A beer from a small Marrickville brewery has won the first-ever Drink Easy awards.

Wildflower’s St Phoebe wild ale – of which only 1200 bottles have been made – was named Australia’s best beverage at last night’s awards ceremony at Melbourne’s Paradise Alley.

The brew beat out more than 1500 other beverages – everything from spirits to wine to kombucha – to take out the top spot. It also beat out many other beers, including more traditional lagers and stouts.

St Phoebe is a wild-fermentation beer, meaning it’s made using naturally occurring yeasts (those indigenous yeasts are found in bush cuttings and from trips around rural NSW). That fermentation process creates a lot of variation and unpredictability, resulting in beers that are funky and sour.

The St Phoebe – which Drink Easy’s Mike Bennie tells Broadsheet is “straight-up delicious” – is made by fermenting raspberries and aged beer together for three months.

“The focus [when making the beer this year] was to balance acid and fruit flavour,” Wildflower co-founder Topher Boehm tells Broadsheet. “So when you think about raspberries, it’s quite a tart fruit, there’s a lot of acid, that’s what makes them delicious and refreshing.

“Most of the barrels were over one year old. That helps the acid in our beer become much more creamy and more-ish, rather than sharp and acidic. We needed something that would temper the raspberries. Something that would express that fruit in the best way. It’s just tasty.”

Like all of Wildflower’s fruit beers (the cherry St Thomas, the grape St Florence), the St Phoebe is named after a child of one of the two co-founders – in this case, Chris Allen’s daughter. It was released in August, her birthday month.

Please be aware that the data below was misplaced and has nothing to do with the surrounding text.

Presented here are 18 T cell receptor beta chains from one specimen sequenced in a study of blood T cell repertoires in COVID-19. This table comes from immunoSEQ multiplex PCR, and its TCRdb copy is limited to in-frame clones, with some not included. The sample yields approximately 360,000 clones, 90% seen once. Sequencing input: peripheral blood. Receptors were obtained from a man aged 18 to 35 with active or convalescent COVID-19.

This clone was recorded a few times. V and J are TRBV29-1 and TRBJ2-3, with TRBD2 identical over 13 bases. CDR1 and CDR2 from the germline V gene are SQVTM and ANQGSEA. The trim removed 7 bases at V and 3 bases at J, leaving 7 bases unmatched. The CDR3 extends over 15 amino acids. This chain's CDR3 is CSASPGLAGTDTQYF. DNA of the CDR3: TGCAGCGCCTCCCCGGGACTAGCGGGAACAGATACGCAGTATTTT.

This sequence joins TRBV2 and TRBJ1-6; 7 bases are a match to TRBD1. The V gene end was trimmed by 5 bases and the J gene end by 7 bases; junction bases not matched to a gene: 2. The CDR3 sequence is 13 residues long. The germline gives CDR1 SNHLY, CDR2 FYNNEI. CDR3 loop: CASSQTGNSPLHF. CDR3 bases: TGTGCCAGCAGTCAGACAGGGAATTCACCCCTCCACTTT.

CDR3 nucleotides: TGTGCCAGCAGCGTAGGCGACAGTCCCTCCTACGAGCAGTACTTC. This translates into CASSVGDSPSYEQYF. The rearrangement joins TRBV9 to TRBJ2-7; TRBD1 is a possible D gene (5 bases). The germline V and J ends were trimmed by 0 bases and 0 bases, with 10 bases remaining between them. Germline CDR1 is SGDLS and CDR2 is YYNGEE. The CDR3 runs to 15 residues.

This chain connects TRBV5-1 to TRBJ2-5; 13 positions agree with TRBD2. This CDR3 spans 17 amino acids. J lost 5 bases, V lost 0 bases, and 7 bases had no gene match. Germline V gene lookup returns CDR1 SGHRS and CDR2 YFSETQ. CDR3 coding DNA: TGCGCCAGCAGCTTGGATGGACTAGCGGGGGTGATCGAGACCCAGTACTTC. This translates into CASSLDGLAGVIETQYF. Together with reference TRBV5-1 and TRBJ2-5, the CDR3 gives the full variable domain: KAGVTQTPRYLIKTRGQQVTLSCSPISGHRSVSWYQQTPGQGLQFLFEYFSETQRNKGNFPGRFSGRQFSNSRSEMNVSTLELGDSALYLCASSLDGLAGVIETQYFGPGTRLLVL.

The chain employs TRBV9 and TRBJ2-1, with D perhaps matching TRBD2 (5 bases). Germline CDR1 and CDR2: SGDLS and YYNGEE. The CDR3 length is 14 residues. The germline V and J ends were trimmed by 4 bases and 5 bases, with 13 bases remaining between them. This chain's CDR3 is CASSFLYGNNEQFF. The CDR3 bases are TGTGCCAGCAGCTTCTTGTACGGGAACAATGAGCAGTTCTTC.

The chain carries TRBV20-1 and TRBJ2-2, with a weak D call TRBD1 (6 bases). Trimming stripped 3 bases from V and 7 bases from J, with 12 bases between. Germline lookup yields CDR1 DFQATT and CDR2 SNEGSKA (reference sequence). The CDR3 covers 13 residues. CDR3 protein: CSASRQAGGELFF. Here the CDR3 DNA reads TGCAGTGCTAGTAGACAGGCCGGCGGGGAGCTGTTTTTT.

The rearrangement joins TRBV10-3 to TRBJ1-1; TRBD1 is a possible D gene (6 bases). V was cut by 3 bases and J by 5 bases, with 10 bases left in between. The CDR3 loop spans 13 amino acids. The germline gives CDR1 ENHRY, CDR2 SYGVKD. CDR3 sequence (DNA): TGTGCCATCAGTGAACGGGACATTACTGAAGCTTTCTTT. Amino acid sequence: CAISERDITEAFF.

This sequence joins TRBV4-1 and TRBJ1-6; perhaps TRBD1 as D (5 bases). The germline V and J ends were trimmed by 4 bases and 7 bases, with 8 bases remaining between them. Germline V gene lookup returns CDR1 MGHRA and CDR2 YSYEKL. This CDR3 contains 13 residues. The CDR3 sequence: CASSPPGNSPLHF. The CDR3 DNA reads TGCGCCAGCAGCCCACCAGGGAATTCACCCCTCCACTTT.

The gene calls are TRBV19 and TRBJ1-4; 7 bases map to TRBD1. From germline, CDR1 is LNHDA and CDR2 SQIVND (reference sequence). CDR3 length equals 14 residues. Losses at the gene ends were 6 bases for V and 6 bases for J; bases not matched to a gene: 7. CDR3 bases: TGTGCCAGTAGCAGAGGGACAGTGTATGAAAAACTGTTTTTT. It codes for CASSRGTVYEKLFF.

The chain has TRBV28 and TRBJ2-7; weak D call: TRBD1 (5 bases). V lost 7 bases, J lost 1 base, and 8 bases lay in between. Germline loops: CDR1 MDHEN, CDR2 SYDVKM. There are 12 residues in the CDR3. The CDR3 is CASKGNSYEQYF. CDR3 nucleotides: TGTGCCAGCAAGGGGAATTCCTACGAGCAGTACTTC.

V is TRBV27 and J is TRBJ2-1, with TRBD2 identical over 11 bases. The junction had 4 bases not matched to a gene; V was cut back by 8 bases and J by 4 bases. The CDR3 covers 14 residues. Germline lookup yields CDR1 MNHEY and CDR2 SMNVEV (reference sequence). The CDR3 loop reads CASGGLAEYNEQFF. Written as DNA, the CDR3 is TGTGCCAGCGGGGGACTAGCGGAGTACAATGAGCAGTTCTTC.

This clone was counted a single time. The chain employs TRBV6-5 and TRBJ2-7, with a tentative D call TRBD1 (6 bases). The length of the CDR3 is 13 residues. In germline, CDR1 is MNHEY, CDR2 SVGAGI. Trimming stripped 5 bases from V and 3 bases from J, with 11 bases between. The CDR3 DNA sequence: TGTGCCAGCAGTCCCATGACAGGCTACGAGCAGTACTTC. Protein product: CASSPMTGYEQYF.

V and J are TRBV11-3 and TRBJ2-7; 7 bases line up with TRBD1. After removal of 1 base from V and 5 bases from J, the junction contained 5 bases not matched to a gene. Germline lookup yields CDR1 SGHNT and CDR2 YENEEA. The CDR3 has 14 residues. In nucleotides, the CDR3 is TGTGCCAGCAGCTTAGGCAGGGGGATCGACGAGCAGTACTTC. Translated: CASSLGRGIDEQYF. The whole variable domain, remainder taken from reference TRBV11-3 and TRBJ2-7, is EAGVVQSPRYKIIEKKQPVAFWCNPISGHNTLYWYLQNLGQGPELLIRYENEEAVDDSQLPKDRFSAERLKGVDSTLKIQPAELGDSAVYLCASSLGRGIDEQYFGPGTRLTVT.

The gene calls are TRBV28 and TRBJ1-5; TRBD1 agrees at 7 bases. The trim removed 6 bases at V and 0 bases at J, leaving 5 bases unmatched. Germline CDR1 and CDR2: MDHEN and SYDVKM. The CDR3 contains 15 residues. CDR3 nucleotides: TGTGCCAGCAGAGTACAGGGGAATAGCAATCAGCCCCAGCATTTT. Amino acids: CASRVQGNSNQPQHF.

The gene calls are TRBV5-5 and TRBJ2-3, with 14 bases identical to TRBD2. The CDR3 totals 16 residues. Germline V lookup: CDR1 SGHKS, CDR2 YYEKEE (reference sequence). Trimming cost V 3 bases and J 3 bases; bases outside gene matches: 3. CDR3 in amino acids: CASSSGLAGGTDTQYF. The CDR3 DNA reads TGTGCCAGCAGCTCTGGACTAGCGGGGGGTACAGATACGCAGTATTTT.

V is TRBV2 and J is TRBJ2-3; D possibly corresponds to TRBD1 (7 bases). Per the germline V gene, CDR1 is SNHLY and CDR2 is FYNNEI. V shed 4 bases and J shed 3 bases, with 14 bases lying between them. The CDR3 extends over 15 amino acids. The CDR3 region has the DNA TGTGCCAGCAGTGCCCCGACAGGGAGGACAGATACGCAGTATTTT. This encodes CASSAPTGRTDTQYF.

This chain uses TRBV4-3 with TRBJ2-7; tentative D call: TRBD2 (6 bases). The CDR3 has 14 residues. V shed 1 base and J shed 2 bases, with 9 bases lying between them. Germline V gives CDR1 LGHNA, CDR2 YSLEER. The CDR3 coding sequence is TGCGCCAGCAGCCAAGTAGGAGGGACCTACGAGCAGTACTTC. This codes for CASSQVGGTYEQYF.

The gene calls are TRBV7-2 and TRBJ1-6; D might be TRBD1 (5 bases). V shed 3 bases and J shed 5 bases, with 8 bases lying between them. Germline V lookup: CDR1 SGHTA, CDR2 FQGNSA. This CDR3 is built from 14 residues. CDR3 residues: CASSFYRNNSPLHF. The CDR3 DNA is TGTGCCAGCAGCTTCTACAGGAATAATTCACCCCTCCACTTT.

“She has bright-red hair and is a bit of a firecracker, so we had to give her something quite bold,” explained Boehm.

The Wildflower team entered a number of beers into the awards, mainly as a way to get feedback on the beers. But Boehm tells Broadsheet he understands why St Phoebe took out the top prize – it’s literally a beer that “drinks easy”.

“It’s not too highly carbonated, the acid leaves a fresh flavour, the fruit is really supple. I like to think it’s an evocative beer, it makes you think of summer afternoons.”

While Boehm says he doesn’t have a problem with traditional drinks awards – “I do what I do and I go on my train” – he explained in an Instagram post today that he thinks Drink Easy is a refreshing addition because it reflects a new paradigm and overall culture shift in how Australia drinks.

Most conventional awards are bureaucratic white-lab-coat affairs, where points are taken off for “faults”. Drink Easy is trying to reflect what we drink in Australia now, and how we drink it, and that means it welcomes non-traditional producers – such as those making natural wine, wild-fermented beer, unfiltered spirits and non-alcoholic drinks. Those producers tend not to fare as well in mainstream competitions.

“The Drink Easys are not about judgement ... not about critiquing drinks for what they are not, how well or poorly they fit into a pre-determined set of rules,” Boehm wrote. “They are about recognition, seeing the value in things for what they are ... and celebrating their inherent value. They don’t exclude drinks based on what they add or don’t, if they are traditional or progressive. They let them all in ... and evaluate them for how they turn up. How they taste.

“Our beers do okay, they’re difficult to sell in a traditional beer competition because they don’t fall into any one category,” Broehm explained to Broadsheet. “I had heard of the [Drink Easy] awards and wanted to support it in its first year. Reflecting on it later, I’m coming to the realisation that this was something a bit more than a drinks ceremony.”